Dennis Richardson’s defense “feelings” · 22 September 2012
Dennis Richardson, who will soon move from the job of Secretary of the Australian Department of Foreign Affairs to that of Secretary of the Department of Defense, recently commented on the debate about whether Australia’s growing trade relationship with China is compatible with its military alliance with the US. He said:
“Our alliance with the United States is not up for sale. Since when does any country worth its salt auction its alliance to the highest bidder?”
These words are both misleading and emotive in nature. They present the issue in terms of a stark choice between money (“highest bidder”) verses morality (“worth its salt”). It plays on our individual psychological distaste for someone who would sell-out a friend, and maybe each of us, for money (ie a type of Judas betrayal).
So, why did Richardson use these words?
I think that there are three possible basic reasons.
The first possibility is that Richardson’s intellectual ability is such that he actually believes that anyone who thinks that Australia is too obsequious in its dealings with the US (including vis-a-vis China) views life exclusively through a monetary lens.
Two other possibilities relate to “feelings”.
One of these possibilities is that Richardson is letting his feelings over-ride his intellectual ability (irrespective of its standard). Norman Dixon, in “On the Psychology of Military Incompetence”, wrote that “the apparent intellectual failings of some military commanders are due not to lack of intelligence but to their feelings”. He wrote that such things as cognitive dissonance, denial and anti-intellectualism are all, in reality, “more concerned with emotion than intelligence”.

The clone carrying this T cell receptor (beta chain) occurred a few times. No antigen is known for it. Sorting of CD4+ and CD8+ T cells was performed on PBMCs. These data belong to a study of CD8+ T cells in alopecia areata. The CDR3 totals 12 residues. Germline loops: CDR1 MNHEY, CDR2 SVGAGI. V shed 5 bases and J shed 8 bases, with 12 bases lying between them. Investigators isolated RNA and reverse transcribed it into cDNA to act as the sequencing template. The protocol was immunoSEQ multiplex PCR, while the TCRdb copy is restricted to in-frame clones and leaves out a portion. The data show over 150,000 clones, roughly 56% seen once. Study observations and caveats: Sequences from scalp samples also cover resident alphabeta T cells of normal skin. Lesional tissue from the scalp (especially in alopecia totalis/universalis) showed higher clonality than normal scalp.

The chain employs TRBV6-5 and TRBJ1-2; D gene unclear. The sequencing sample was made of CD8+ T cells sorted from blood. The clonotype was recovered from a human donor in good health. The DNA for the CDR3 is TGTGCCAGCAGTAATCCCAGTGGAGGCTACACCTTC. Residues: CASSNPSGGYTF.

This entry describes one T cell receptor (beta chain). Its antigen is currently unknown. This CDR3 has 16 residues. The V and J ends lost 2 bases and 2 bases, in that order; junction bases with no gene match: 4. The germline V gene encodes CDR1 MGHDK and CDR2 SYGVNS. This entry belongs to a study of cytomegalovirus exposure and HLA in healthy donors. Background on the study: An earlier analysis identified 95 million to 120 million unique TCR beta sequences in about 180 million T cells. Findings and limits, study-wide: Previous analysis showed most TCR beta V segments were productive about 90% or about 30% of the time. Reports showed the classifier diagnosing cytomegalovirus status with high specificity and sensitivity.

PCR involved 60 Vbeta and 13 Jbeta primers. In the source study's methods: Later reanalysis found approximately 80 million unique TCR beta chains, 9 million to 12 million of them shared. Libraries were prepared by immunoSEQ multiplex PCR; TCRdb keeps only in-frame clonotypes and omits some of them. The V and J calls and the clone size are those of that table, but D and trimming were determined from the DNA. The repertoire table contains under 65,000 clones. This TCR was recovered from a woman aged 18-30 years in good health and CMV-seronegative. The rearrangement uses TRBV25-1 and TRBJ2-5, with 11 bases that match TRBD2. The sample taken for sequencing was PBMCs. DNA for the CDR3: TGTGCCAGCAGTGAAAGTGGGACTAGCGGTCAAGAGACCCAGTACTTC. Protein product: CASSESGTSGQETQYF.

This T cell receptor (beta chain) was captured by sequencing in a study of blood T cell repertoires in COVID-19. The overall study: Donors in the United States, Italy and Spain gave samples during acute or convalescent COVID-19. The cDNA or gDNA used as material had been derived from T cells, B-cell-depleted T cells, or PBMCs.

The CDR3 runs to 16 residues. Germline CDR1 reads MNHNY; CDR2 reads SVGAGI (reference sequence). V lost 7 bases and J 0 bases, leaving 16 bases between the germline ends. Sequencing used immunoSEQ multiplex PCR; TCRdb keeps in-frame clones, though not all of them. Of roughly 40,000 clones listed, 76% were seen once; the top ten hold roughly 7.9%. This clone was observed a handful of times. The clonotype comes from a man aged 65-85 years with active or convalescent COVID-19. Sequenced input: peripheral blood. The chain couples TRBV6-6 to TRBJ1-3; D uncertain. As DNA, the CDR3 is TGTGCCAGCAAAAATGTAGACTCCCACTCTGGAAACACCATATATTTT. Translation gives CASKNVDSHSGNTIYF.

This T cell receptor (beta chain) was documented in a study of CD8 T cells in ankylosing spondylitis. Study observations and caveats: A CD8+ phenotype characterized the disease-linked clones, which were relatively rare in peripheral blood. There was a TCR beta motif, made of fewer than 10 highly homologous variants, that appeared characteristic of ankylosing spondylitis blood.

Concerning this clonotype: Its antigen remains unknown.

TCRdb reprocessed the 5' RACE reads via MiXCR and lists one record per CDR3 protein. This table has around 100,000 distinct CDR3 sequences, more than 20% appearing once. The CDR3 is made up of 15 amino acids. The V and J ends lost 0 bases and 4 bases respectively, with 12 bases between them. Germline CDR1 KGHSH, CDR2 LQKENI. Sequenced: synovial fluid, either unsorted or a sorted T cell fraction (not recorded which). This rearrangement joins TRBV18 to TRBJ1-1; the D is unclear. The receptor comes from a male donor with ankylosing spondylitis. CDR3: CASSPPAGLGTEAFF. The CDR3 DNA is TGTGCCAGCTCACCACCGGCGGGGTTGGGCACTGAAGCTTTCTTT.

The second possibility related to “feelings” is that Richardson is cynically presenting the issue in terms of feelings – ie money verses morality – because he is afraid of losing the debate (or at least part of it) on logical grounds.
There may be elements of all three possibilities behind Richardson’s choice of words. Assuming that Richardson has a reasonably high level of intelligence, we are left with at least some influence of “feelings”.
This then highlights the extent that individual psychology – that of Richardson or of the majority of individual Australians whom he is trying to influence – can impact on attitudes toward international relations.
Peter Loewenberg, professor emeritus of history and political psychology at UCLA, has written that “too much history is still written as though men had no feelings, no childhood, and no bodily senses.” To this I would add that too much analysis of international relations is conducted “as though men (and women) had no feelings etc”.
So, what are the implications for the issue of possible inconsistencies between Australia’s alliance with the US and its trade relationship with China?
I think that Richardson may be out of his intellectual and/or emotional (ie feelings) depth in handling this issue in a “competent” way. And, he will now be responsible for the “military”!